CLARKSVILLE—Clinton-Massie teachers Amy Kreider and AJ Schmitmeyer and Gifted Intervention Specialist Curt Bradshaw teamed up during the school year to develop a cross-curricular, project-based, learning experience that would challenge their fourth grade enrichment students.
Kreider and self-proclaimed “gamer” Schmitmeyer guided students as they studied existing board games and evaluated the efficiency and clarity of the directions, ease of set up, and most importantly, the enjoyment of the game.
Once the evaluations were completed, students formed groups and were charged with designing and creating board games of their own that would include the writing of directions, making of a game board and pieces, and a game competition that would center around students’ knowledge of social study concepts as related to the history of Ohio, early Native Americans, or the American Revolution.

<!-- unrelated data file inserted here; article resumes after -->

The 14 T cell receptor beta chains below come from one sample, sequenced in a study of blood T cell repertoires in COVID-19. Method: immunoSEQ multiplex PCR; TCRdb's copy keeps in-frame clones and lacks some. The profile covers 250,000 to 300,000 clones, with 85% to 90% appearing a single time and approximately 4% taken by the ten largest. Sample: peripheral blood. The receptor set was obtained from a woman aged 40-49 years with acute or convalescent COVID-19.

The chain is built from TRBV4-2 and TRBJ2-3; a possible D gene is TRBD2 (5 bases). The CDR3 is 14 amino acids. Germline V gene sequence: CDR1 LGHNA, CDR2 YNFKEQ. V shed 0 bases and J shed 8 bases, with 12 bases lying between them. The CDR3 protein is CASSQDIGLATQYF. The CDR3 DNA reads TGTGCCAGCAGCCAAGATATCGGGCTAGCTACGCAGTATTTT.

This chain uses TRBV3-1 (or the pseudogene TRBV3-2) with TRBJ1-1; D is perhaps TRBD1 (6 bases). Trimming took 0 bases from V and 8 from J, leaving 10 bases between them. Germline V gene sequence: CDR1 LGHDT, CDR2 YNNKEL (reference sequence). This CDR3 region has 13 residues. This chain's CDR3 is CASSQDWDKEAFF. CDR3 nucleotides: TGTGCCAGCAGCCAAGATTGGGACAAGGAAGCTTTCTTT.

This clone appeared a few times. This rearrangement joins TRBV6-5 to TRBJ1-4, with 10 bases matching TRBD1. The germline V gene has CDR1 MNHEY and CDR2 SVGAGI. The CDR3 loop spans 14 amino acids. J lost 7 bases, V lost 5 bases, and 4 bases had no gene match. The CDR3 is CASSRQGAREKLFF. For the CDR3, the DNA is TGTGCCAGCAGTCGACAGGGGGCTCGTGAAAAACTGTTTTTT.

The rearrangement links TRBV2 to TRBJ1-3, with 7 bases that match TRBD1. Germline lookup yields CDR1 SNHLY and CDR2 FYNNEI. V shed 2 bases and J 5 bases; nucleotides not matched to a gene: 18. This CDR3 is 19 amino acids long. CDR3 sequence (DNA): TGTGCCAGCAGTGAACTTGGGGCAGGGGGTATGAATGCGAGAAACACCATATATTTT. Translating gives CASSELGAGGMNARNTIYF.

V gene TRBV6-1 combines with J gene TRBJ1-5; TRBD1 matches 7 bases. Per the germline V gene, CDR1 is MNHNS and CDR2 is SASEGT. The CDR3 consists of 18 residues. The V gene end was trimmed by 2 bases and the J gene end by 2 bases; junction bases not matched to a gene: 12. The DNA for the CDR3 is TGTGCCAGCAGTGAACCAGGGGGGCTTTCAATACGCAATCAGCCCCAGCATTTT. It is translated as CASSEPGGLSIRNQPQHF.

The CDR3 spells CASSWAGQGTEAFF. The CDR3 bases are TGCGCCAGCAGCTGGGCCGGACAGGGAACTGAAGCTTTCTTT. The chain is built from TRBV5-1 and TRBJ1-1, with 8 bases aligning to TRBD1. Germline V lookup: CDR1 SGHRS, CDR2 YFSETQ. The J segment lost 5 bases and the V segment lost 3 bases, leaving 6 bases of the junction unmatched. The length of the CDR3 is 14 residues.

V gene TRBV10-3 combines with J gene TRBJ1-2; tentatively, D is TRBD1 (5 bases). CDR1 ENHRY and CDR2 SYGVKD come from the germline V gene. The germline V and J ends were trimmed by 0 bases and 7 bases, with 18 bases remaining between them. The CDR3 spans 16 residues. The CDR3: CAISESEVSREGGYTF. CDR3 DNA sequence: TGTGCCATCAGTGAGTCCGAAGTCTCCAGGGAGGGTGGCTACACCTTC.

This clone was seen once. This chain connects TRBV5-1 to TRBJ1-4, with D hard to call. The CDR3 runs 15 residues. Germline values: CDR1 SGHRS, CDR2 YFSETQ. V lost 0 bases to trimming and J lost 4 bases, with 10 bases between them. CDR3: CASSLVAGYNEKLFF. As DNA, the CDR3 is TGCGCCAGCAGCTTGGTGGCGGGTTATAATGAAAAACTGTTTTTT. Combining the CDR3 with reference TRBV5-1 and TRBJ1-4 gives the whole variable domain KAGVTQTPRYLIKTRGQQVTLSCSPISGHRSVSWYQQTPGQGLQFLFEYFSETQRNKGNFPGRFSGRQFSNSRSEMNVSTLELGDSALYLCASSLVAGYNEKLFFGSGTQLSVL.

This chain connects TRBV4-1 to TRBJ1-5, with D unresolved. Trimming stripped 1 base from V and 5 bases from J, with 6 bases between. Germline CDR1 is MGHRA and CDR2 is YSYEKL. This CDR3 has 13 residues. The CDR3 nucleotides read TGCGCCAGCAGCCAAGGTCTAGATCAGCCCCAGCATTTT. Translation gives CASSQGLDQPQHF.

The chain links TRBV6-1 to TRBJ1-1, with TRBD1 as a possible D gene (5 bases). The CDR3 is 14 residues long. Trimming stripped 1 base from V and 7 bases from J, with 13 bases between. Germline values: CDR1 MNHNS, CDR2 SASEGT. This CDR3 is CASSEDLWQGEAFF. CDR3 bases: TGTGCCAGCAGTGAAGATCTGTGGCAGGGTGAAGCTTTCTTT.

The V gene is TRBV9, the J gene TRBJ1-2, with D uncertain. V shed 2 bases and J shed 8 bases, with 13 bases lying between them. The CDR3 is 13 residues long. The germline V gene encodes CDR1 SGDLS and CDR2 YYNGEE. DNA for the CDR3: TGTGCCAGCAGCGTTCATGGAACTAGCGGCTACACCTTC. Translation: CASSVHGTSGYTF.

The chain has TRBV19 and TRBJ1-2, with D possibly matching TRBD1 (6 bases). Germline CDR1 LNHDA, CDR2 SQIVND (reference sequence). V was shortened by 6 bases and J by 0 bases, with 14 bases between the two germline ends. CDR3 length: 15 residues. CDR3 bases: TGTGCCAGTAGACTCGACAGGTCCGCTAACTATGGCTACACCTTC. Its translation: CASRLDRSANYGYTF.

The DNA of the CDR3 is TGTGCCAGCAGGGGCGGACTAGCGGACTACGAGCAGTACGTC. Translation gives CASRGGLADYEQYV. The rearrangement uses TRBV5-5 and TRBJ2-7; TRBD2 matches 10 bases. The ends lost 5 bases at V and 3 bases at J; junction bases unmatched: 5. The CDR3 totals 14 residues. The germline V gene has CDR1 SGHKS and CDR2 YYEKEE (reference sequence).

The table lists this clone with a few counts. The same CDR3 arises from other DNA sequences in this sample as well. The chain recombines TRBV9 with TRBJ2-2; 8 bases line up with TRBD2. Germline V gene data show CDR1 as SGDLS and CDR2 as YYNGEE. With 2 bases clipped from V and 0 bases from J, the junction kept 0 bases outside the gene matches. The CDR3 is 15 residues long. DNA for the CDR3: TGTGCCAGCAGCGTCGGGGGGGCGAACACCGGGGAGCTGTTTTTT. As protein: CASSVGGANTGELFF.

To put the student-made board games to the test, over 50 young gamers, parents, and teachers attended Clinton-Massie Elementary School’s Family Game Night where students proudly displayed their games and challenged one another to some friendly competition.
“The Family Game Night was a way for us to help our students proudly unveil their final products with families and members of our community,” said Bradshaw.
According to parents in attendance, there was a nice variety of games to play and students did a great job of writing clear directions and making fun game pieces. Students were equally impressed. “I learned a whole lot” said fourth-grader Marty Kreider. “For one thing, designing a board game is hard work!”
According to Bradshaw, the goal of this project was to challenge and enrich advanced learners by providing opportunities for authentic, project-based learning in alignment with curricular standards, and while that might be the case, for those attending Clinton-Massie’s Family Game Night, it was all about the fun.
Information for this article was provided by Diana Miller, who coordinates communications for several area schools.